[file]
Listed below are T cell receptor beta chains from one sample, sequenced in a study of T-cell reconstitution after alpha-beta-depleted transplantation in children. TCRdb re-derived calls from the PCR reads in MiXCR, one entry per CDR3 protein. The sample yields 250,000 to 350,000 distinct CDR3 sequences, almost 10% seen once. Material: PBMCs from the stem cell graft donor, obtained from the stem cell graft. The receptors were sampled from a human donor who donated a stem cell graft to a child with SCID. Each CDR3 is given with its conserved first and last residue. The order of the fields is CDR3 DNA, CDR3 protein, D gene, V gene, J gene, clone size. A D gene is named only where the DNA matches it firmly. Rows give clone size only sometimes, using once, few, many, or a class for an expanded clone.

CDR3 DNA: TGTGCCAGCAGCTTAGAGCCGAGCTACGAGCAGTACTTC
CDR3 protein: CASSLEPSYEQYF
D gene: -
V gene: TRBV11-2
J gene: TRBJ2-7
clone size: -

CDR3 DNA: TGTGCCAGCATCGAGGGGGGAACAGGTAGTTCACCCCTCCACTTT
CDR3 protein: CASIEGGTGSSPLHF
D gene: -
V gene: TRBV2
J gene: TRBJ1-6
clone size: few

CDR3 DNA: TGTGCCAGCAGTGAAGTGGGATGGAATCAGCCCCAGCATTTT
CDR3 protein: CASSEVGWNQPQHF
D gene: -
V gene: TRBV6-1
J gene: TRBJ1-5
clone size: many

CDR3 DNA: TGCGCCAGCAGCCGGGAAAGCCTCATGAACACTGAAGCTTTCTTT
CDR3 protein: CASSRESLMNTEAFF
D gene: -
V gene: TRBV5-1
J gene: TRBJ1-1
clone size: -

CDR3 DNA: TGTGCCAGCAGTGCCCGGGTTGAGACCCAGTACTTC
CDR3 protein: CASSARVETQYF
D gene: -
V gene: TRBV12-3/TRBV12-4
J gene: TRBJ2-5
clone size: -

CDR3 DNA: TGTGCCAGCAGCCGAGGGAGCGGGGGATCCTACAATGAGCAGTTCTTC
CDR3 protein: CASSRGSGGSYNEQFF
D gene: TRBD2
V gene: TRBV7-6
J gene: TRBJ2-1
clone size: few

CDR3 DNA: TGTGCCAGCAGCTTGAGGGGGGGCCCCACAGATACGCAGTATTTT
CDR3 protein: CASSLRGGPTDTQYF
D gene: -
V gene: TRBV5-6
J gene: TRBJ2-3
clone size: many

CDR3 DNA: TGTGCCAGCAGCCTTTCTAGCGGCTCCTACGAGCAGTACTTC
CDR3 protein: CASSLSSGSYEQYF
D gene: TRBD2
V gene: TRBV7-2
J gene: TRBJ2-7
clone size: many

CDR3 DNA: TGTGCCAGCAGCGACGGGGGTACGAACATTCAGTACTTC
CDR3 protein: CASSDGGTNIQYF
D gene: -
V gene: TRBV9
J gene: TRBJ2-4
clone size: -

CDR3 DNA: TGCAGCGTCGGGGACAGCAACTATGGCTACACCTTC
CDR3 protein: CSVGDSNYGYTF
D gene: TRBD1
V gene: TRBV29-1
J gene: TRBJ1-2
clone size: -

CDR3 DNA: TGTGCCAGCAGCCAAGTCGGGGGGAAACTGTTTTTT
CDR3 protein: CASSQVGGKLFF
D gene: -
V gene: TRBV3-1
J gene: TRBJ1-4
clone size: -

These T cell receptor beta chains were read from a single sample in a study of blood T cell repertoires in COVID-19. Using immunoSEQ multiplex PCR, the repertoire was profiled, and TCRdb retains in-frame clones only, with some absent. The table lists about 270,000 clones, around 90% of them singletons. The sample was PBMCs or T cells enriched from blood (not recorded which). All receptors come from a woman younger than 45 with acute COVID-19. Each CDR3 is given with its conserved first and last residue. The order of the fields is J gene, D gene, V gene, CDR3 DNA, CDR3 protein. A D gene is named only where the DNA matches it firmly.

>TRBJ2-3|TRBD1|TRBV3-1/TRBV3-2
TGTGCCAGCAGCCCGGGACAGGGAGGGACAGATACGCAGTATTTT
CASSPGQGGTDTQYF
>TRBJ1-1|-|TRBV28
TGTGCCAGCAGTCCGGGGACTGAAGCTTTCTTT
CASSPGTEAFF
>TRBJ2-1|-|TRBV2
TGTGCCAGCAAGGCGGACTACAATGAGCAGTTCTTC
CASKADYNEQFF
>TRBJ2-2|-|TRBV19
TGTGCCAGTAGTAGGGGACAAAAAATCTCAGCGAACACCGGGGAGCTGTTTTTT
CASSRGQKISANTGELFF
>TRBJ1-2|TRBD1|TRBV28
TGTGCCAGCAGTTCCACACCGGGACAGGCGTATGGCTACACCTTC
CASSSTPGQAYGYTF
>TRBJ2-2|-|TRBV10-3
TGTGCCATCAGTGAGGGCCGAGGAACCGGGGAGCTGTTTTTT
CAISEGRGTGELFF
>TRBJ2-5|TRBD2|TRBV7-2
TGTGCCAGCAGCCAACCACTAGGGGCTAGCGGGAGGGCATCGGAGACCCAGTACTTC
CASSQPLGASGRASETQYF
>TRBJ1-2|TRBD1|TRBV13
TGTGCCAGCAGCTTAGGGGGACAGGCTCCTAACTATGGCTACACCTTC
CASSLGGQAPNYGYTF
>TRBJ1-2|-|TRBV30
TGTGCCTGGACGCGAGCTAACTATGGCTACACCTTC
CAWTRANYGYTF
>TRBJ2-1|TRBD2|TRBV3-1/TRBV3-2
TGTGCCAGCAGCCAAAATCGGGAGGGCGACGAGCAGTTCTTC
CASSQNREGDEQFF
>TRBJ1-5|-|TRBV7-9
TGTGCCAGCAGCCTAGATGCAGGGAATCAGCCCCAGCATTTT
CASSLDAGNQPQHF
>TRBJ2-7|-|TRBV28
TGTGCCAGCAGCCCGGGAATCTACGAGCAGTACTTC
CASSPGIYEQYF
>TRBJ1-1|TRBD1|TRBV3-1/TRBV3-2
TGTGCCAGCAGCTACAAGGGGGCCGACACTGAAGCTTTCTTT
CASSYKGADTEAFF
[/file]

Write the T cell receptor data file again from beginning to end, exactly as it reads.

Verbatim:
Listed below are T cell receptor beta chains from one sample, sequenced in a study of T-cell reconstitution after alpha-beta-depleted transplantation in children. TCRdb re-derived calls from the PCR reads in MiXCR, one entry per CDR3 protein. The sample yields 250,000 to 350,000 distinct CDR3 sequences, almost 10% seen once. Material: PBMCs from the stem cell graft donor, obtained from the stem cell graft. The receptors were sampled from a human donor who donated a stem cell graft to a child with SCID. Each CDR3 is given with its conserved first and last residue. The order of the fields is CDR3 DNA, CDR3 protein, D gene, V gene, J gene, clone size. A D gene is named only where the DNA matches it firmly. Rows give clone size only sometimes, using once, few, many, or a class for an expanded clone.

CDR3 DNA: TGTGCCAGCAGCTTAGAGCCGAGCTACGAGCAGTACTTC
CDR3 protein: CASSLEPSYEQYF
D gene: -
V gene: TRBV11-2
J gene: TRBJ2-7
clone size: -

CDR3 DNA: TGTGCCAGCATCGAGGGGGGAACAGGTAGTTCACCCCTCCACTTT
CDR3 protein: CASIEGGTGSSPLHF
D gene: -
V gene: TRBV2
J gene: TRBJ1-6
clone size: few

CDR3 DNA: TGTGCCAGCAGTGAAGTGGGATGGAATCAGCCCCAGCATTTT
CDR3 protein: CASSEVGWNQPQHF
D gene: -
V gene: TRBV6-1
J gene: TRBJ1-5
clone size: many

CDR3 DNA: TGCGCCAGCAGCCGGGAAAGCCTCATGAACACTGAAGCTTTCTTT
CDR3 protein: CASSRESLMNTEAFF
D gene: -
V gene: TRBV5-1
J gene: TRBJ1-1
clone size: -

CDR3 DNA: TGTGCCAGCAGTGCCCGGGTTGAGACCCAGTACTTC
CDR3 protein: CASSARVETQYF
D gene: -
V gene: TRBV12-3/TRBV12-4
J gene: TRBJ2-5
clone size: -

CDR3 DNA: TGTGCCAGCAGCCGAGGGAGCGGGGGATCCTACAATGAGCAGTTCTTC
CDR3 protein: CASSRGSGGSYNEQFF
D gene: TRBD2
V gene: TRBV7-6
J gene: TRBJ2-1
clone size: few

CDR3 DNA: TGTGCCAGCAGCTTGAGGGGGGGCCCCACAGATACGCAGTATTTT
CDR3 protein: CASSLRGGPTDTQYF
D gene: -
V gene: TRBV5-6
J gene: TRBJ2-3
clone size: many

CDR3 DNA: TGTGCCAGCAGCCTTTCTAGCGGCTCCTACGAGCAGTACTTC
CDR3 protein: CASSLSSGSYEQYF
D gene: TRBD2
V gene: TRBV7-2
J gene: TRBJ2-7
clone size: many

CDR3 DNA: TGTGCCAGCAGCGACGGGGGTACGAACATTCAGTACTTC
CDR3 protein: CASSDGGTNIQYF
D gene: -
V gene: TRBV9
J gene: TRBJ2-4
clone size: -

CDR3 DNA: TGCAGCGTCGGGGACAGCAACTATGGCTACACCTTC
CDR3 protein: CSVGDSNYGYTF
D gene: TRBD1
V gene: TRBV29-1
J gene: TRBJ1-2
clone size: -

CDR3 DNA: TGTGCCAGCAGCCAAGTCGGGGGGAAACTGTTTTTT
CDR3 protein: CASSQVGGKLFF
D gene: -
V gene: TRBV3-1
J gene: TRBJ1-4
clone size: -

These T cell receptor beta chains were read from a single sample in a study of blood T cell repertoires in COVID-19. Using immunoSEQ multiplex PCR, the repertoire was profiled, and TCRdb retains in-frame clones only, with some absent. The table lists about 270,000 clones, around 90% of them singletons. The sample was PBMCs or T cells enriched from blood (not recorded which). All receptors come from a woman younger than 45 with acute COVID-19. Each CDR3 is given with its conserved first and last residue. The order of the fields is J gene, D gene, V gene, CDR3 DNA, CDR3 protein. A D gene is named only where the DNA matches it firmly.

>TRBJ2-3|TRBD1|TRBV3-1/TRBV3-2
TGTGCCAGCAGCCCGGGACAGGGAGGGACAGATACGCAGTATTTT
CASSPGQGGTDTQYF
>TRBJ1-1|-|TRBV28
TGTGCCAGCAGTCCGGGGACTGAAGCTTTCTTT
CASSPGTEAFF
>TRBJ2-1|-|TRBV2
TGTGCCAGCAAGGCGGACTACAATGAGCAGTTCTTC
CASKADYNEQFF
>TRBJ2-2|-|TRBV19
TGTGCCAGTAGTAGGGGACAAAAAATCTCAGCGAACACCGGGGAGCTGTTTTTT
CASSRGQKISANTGELFF
>TRBJ1-2|TRBD1|TRBV28
TGTGCCAGCAGTTCCACACCGGGACAGGCGTATGGCTACACCTTC
CASSSTPGQAYGYTF
>TRBJ2-2|-|TRBV10-3
TGTGCCATCAGTGAGGGCCGAGGAACCGGGGAGCTGTTTTTT
CAISEGRGTGELFF
>TRBJ2-5|TRBD2|TRBV7-2
TGTGCCAGCAGCCAACCACTAGGGGCTAGCGGGAGGGCATCGGAGACCCAGTACTTC
CASSQPLGASGRASETQYF
>TRBJ1-2|TRBD1|TRBV13
TGTGCCAGCAGCTTAGGGGGACAGGCTCCTAACTATGGCTACACCTTC
CASSLGGQAPNYGYTF
>TRBJ1-2|-|TRBV30
TGTGCCTGGACGCGAGCTAACTATGGCTACACCTTC
CAWTRANYGYTF
>TRBJ2-1|TRBD2|TRBV3-1/TRBV3-2
TGTGCCAGCAGCCAAAATCGGGAGGGCGACGAGCAGTTCTTC
CASSQNREGDEQFF
>TRBJ1-5|-|TRBV7-9
TGTGCCAGCAGCCTAGATGCAGGGAATCAGCCCCAGCATTTT
CASSLDAGNQPQHF
>TRBJ2-7|-|TRBV28
TGTGCCAGCAGCCCGGGAATCTACGAGCAGTACTTC
CASSPGIYEQYF
>TRBJ1-1|TRBD1|TRBV3-1/TRBV3-2
TGTGCCAGCAGCTACAAGGGGGCCGACACTGAAGCTTTCTTT
CASSYKGADTEAFF